NATO defense ministers on Friday will seek to calm Islamic anger over the Prophet Muhammad cartoons at their first meeting with counterparts from Israel and six Arab nations. "Deescalation is the message we have today," German Defense Minister Franz Josef Jung said. "We need to make clear how important it is to have a dialogue between cultures."
The NATO ministers will also aim to relaunch a drive to modernize the alliance to confront new threats highlighted this week by attacks on its peacekeepers in Afghanistan by Muslim protesters enraged by the publication of the caricatures in European newspapers.
The meeting with NATO's "Mediterranean partners" was called before the cartoon controversy broke to focus on counterterrorism cooperation in North Africa and the Middle East . The theme was also taken up in a separate meeting NATO held with Russian Defense Minister Sergei Ivanov who sent a warship to Sicily so Russian sailors could train with their NATO counterparts in preparation for their planned participation later this year in joint anti-terrorist patrols in the Mediterranean Sea.
On the opening day of their meeting Thursday, the NATO ministers expressed their determination to expand the alliance's security mission in Afghanistan despite the violent protests over the cartoons. "There is full commitment to take forward (the peacekeeping force's) expansion into the southern provinces this summer," NATO Secretary General Jaap de Hoop Scheffer told a news conference. "That commitment will not waver."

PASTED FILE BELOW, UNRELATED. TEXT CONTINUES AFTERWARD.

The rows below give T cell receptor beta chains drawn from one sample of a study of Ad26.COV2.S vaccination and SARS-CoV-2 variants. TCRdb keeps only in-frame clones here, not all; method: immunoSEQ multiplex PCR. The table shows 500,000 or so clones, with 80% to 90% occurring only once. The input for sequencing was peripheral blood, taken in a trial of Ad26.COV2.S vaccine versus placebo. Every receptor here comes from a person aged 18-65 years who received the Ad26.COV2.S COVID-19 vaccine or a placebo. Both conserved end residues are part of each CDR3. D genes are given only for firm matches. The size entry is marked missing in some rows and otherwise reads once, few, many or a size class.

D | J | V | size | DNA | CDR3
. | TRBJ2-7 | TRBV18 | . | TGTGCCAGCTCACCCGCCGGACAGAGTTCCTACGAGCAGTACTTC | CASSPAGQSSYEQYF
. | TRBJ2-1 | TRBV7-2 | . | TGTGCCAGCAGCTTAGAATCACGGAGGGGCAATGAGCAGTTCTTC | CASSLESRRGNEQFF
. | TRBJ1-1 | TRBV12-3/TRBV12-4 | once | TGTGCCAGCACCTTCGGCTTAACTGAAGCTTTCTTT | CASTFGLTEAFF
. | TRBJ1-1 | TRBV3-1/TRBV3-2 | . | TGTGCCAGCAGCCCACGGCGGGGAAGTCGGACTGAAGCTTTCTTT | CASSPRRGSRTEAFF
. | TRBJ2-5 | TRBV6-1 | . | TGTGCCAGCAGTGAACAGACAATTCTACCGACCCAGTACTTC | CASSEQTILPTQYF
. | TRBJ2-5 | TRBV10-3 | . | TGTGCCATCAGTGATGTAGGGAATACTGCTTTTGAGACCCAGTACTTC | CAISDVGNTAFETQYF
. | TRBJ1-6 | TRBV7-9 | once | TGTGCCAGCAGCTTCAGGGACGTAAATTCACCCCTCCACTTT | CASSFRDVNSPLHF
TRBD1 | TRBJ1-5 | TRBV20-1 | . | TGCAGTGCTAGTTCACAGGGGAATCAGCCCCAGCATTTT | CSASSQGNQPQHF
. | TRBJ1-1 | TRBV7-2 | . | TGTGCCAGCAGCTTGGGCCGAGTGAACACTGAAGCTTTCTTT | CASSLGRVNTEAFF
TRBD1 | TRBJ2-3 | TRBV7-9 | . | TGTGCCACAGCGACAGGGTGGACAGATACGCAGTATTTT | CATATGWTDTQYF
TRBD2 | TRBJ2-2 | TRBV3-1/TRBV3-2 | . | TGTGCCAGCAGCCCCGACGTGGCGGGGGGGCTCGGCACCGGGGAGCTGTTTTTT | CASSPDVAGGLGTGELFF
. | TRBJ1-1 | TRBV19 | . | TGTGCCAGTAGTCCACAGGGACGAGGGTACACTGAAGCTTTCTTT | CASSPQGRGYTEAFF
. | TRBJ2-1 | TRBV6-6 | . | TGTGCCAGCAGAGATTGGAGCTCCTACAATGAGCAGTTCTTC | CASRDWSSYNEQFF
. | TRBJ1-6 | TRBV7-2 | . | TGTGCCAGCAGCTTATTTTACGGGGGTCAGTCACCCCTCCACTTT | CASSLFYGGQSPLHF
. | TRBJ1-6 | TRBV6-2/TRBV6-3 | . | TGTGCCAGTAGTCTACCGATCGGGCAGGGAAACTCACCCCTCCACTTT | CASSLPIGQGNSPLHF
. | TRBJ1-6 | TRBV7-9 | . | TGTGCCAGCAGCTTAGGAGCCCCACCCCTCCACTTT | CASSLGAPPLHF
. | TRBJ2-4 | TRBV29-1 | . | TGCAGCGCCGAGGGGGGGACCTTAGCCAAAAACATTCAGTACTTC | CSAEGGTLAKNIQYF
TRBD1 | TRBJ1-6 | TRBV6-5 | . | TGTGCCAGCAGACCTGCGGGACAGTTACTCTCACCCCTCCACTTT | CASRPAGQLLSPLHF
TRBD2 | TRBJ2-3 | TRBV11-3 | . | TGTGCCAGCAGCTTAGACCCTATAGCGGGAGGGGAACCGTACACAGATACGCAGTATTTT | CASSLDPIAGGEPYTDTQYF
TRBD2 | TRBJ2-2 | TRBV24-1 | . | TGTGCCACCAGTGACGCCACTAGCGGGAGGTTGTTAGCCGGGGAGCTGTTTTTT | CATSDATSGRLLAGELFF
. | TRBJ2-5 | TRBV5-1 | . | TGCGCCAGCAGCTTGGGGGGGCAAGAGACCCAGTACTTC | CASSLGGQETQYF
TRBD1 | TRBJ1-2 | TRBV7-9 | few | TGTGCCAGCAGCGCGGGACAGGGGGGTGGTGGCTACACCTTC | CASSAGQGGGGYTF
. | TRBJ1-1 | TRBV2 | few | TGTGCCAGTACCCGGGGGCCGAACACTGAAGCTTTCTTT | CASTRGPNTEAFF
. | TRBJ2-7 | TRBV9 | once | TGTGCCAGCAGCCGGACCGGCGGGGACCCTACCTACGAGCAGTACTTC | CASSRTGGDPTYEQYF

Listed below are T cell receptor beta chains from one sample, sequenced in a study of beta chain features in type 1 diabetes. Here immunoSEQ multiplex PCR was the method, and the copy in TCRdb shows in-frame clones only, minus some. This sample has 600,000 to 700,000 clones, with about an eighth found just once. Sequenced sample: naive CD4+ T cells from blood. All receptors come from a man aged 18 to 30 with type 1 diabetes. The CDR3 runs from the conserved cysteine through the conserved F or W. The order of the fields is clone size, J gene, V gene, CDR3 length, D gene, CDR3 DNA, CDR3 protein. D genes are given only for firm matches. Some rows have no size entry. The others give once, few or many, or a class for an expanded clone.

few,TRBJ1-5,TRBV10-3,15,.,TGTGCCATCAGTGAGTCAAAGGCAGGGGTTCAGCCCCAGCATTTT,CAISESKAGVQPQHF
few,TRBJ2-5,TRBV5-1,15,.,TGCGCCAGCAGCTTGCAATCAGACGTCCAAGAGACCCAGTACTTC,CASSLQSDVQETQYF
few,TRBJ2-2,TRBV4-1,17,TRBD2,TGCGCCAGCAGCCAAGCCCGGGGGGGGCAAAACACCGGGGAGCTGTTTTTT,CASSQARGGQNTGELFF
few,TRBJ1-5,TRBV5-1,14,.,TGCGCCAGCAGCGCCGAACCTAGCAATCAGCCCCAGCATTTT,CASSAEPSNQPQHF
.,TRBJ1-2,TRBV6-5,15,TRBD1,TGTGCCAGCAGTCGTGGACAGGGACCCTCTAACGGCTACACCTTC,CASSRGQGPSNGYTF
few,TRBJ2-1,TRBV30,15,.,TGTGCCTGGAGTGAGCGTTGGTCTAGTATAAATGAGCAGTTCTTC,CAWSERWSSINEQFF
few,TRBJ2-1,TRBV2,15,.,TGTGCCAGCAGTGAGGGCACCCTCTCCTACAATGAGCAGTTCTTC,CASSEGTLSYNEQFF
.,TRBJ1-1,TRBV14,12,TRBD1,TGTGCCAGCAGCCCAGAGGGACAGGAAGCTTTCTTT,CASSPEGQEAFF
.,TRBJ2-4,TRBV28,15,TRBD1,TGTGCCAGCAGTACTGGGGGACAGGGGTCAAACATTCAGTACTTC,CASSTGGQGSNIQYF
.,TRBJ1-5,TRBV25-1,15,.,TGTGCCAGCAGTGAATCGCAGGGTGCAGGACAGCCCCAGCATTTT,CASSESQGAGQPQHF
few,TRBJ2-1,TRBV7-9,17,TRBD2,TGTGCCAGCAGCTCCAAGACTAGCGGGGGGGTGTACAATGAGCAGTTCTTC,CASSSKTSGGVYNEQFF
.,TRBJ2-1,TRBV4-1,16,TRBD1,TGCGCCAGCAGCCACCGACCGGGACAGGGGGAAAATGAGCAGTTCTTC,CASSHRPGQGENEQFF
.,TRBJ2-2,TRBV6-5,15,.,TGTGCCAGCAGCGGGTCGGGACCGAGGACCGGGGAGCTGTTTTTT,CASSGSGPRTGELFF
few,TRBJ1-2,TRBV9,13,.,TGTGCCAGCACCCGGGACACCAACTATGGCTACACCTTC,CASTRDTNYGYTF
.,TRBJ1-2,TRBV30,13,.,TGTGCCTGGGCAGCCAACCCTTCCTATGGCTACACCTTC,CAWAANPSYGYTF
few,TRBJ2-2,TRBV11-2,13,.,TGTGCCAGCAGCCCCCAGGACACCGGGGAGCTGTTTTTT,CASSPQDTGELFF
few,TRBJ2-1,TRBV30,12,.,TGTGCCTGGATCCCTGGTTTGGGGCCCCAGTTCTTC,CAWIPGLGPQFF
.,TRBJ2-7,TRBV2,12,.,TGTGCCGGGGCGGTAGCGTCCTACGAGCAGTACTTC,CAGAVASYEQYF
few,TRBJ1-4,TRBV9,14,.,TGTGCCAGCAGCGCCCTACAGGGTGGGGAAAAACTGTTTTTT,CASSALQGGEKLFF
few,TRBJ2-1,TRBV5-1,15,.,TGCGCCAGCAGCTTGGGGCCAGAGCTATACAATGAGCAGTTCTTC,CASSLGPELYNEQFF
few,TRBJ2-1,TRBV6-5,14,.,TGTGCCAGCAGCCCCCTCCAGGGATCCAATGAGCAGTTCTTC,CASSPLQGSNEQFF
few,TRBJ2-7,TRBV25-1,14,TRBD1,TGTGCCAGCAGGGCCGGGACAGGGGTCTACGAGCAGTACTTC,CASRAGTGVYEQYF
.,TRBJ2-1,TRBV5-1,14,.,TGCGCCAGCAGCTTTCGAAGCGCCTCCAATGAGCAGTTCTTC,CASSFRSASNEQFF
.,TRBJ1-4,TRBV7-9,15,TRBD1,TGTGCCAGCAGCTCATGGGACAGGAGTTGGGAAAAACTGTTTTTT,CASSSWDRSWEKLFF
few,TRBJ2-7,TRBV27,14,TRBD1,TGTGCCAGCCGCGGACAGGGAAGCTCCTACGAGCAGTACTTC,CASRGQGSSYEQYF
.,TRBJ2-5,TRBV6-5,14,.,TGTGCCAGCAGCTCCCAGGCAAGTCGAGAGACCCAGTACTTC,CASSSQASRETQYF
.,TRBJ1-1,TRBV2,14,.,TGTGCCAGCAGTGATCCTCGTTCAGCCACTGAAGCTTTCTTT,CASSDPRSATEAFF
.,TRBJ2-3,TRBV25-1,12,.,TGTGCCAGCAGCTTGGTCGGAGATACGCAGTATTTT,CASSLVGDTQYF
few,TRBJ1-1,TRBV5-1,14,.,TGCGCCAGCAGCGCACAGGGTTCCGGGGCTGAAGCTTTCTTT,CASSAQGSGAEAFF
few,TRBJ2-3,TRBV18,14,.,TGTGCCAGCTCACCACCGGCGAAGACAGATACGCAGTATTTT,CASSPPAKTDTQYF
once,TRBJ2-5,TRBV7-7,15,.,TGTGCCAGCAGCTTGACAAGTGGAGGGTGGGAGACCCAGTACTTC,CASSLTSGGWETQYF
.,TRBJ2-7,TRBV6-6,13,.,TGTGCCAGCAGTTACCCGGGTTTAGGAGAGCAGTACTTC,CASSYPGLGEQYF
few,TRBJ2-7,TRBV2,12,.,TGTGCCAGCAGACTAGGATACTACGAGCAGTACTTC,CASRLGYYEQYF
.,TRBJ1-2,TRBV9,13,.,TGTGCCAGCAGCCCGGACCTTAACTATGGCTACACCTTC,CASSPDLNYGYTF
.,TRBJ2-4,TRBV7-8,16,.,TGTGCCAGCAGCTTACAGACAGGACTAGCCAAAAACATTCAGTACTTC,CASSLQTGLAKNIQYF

NATO is preparing to expand its Afghan mission from 9,000 to 16,000 troops and move into the more dangerous southern region patrolled by U.S. forces. De Hoop Scheffer said there would be no change in the plan to send about 300 Danish troops to the south, although the Scandinavian nation has borne the brunt of Islamic outrage over the cartoons, first published in a Danish newspaper in September.
The increasingly diverse nature of NATO's operations, which in recent months included training Iraqi troops in Baghdad, peacekeeping in Kosovo and Afghanistan, backing African peacekeepers in Sudan and delivering humanitarian aid to Louisiana and Pakistan, have underscored the need to modernize an alliance created to defend Europe from a Soviet attack.
"NATO today faces greater threats to its long-term future than it ever did at the height of the Cold War," British Defense Secretary John Reid said. "Now is the time to replace immobile armies with more flexible, rapid response forces."
Ministers will seek to fill gaps in troop contributions to the elite NATO Response Force that are threatening to delay the plan for it to be fully ready by November.
They will also aim to overcome differences over the type of mission that the highly mobile force of 25,000 should undertake. France says the NRF should not be routinely used for humanitarian or peacekeeping missions, but be kept back for large-scale military operations. Funding will also be on the agenda. U.S. Defense Secretary Donald H. Rumsfeld is likely to press European's to boost defense spending, reports the AP.
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